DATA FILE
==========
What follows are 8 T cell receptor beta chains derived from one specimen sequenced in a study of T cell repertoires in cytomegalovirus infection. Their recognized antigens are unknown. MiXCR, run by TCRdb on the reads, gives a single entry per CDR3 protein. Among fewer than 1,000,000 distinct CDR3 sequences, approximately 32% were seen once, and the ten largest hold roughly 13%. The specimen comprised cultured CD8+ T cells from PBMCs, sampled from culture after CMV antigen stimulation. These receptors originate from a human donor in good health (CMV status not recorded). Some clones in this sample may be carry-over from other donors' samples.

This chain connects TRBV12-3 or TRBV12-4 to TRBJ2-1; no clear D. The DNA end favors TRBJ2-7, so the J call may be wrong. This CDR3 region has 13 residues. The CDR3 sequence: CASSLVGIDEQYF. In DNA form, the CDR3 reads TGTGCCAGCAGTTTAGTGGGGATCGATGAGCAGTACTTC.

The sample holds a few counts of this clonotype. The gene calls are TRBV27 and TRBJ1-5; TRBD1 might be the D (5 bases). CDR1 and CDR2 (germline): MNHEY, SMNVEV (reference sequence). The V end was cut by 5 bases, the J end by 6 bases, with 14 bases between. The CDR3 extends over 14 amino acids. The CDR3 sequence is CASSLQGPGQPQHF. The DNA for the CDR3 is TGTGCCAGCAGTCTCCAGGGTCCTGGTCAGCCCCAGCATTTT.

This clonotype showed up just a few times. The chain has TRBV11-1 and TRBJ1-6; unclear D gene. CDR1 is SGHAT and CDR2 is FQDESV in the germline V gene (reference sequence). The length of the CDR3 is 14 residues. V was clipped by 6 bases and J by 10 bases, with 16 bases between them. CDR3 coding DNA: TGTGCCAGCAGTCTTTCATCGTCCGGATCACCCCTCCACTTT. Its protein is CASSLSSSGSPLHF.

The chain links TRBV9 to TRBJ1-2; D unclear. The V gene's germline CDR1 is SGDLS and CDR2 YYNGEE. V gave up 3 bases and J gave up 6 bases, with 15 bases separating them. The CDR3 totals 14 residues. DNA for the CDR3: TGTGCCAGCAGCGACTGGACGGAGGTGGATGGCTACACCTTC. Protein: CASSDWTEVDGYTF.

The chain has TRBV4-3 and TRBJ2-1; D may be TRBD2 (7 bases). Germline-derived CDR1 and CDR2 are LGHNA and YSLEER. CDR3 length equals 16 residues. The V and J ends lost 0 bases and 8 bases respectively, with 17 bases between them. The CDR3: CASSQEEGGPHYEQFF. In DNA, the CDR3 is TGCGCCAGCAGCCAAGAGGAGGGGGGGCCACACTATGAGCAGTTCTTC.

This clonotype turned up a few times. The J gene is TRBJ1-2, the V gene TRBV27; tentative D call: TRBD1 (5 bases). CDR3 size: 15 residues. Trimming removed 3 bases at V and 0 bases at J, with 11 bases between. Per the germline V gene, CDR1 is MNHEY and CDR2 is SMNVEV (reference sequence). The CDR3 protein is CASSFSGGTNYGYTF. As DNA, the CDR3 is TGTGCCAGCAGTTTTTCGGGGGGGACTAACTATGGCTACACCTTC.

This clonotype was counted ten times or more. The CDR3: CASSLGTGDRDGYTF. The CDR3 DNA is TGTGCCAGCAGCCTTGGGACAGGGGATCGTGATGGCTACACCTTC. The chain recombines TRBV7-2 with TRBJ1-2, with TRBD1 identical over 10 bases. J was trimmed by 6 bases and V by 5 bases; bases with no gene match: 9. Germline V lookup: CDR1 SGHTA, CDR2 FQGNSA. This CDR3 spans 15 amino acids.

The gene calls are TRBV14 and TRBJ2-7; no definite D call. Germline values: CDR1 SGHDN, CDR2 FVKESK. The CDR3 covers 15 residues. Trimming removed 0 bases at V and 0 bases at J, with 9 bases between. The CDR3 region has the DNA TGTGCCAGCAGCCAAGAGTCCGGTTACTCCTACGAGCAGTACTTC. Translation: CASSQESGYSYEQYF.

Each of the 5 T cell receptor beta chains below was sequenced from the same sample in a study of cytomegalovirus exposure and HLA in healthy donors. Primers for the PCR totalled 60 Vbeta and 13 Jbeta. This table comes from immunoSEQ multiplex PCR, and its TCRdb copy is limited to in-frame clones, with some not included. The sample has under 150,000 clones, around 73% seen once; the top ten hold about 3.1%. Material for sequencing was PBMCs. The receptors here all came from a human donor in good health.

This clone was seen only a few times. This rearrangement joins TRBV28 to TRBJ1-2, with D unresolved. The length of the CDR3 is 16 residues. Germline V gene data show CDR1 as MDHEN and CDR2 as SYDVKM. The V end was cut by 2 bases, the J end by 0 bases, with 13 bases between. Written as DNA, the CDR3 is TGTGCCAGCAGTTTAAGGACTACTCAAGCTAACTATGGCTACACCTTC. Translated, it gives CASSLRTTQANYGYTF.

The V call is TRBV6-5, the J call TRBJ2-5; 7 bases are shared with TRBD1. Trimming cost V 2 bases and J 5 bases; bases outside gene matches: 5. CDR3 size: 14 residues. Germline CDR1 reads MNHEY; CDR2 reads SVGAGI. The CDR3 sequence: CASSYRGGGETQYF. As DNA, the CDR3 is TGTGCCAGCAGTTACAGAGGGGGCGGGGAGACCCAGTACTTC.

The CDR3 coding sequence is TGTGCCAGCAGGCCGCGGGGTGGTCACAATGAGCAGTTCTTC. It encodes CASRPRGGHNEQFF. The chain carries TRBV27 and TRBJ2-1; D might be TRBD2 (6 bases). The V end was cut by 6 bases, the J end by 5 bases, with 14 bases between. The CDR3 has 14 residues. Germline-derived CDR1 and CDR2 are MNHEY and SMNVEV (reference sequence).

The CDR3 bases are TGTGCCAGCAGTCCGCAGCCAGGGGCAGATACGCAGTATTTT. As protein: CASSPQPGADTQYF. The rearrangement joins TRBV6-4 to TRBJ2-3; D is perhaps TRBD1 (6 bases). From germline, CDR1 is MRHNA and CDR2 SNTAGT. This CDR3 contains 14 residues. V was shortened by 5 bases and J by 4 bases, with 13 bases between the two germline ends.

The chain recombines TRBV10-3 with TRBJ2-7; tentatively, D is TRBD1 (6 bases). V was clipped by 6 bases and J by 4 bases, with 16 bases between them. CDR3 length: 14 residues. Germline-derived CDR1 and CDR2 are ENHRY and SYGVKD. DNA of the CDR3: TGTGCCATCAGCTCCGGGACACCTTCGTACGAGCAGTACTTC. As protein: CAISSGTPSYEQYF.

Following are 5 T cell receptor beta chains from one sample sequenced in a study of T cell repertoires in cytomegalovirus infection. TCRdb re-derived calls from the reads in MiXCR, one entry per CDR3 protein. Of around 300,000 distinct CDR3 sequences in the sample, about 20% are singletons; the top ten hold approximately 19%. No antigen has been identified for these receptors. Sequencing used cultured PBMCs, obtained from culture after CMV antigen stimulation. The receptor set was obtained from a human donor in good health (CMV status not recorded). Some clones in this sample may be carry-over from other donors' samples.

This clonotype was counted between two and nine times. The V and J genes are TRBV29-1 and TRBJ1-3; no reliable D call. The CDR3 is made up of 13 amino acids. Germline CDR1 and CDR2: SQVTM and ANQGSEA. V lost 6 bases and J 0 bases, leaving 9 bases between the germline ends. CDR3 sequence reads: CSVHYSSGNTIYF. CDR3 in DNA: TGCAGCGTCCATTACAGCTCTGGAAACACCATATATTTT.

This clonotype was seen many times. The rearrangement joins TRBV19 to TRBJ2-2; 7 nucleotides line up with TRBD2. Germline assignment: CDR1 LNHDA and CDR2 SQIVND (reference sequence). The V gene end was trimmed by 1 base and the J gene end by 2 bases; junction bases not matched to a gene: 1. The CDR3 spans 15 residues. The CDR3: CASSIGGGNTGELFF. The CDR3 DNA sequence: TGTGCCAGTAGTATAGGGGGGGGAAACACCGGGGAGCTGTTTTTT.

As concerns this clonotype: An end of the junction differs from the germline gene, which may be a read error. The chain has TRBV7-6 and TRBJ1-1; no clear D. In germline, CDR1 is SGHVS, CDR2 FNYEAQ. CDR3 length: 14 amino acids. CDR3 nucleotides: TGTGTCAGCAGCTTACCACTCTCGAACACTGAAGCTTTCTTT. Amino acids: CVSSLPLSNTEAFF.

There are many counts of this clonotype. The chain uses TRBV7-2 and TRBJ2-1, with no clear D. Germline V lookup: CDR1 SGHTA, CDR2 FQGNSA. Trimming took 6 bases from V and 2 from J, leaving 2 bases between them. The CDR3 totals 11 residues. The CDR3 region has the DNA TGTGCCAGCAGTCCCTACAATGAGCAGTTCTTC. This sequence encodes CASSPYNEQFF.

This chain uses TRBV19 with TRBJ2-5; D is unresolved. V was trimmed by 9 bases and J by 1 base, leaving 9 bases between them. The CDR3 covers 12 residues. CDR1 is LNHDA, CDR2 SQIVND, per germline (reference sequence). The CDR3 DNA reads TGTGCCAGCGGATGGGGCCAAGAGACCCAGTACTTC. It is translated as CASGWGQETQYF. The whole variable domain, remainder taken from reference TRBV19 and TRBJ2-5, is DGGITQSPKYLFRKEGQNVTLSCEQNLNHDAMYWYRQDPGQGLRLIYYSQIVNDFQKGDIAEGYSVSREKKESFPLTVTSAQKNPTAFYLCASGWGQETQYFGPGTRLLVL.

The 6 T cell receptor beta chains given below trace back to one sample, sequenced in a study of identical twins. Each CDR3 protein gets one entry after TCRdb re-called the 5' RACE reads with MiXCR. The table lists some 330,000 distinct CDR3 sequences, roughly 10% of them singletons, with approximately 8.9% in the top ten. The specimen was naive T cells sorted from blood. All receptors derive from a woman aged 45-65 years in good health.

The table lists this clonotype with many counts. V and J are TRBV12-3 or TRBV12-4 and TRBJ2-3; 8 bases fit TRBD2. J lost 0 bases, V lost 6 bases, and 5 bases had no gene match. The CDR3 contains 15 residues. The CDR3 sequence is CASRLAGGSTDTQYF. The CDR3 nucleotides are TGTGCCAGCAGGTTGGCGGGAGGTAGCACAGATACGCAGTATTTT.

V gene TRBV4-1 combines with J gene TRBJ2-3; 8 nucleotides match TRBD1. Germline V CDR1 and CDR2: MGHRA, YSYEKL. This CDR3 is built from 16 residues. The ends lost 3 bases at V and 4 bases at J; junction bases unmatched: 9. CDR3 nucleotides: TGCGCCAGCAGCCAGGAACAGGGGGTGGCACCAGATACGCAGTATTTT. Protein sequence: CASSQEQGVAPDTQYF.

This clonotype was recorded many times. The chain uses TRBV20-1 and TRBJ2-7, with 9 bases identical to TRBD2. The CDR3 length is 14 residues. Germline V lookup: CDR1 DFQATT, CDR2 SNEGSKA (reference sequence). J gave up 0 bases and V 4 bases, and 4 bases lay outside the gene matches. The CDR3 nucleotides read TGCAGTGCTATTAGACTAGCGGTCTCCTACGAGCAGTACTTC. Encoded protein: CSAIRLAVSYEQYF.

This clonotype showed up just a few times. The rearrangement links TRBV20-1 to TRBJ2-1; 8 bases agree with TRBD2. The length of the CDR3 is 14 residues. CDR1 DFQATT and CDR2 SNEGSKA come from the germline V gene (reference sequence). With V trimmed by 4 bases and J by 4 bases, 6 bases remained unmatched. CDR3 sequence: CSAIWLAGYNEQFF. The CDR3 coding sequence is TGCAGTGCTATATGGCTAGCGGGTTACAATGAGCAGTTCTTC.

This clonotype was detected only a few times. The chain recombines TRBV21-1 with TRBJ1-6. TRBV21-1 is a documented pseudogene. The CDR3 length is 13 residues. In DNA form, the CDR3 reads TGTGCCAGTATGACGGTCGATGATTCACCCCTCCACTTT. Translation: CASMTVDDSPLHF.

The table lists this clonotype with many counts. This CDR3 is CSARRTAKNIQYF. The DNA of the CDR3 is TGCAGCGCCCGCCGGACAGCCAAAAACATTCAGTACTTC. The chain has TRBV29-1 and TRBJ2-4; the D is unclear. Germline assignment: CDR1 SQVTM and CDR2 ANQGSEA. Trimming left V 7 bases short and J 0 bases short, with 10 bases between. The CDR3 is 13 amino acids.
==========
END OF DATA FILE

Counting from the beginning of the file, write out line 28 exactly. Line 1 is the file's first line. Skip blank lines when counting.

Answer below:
The table lists this clonotype with many counts. This CDR3 is CSARRTAKNIQYF. The DNA of the CDR3 is TGCAGCGCCCGCCGGACAGCCAAAAACATTCAGTACTTC. The chain has TRBV29-1 and TRBJ2-4; the D is unclear. Germline assignment: CDR1 SQVTM and CDR2 ANQGSEA. Trimming left V 7 bases short and J 0 bases short, with 10 bases between. The CDR3 is 13 amino acids.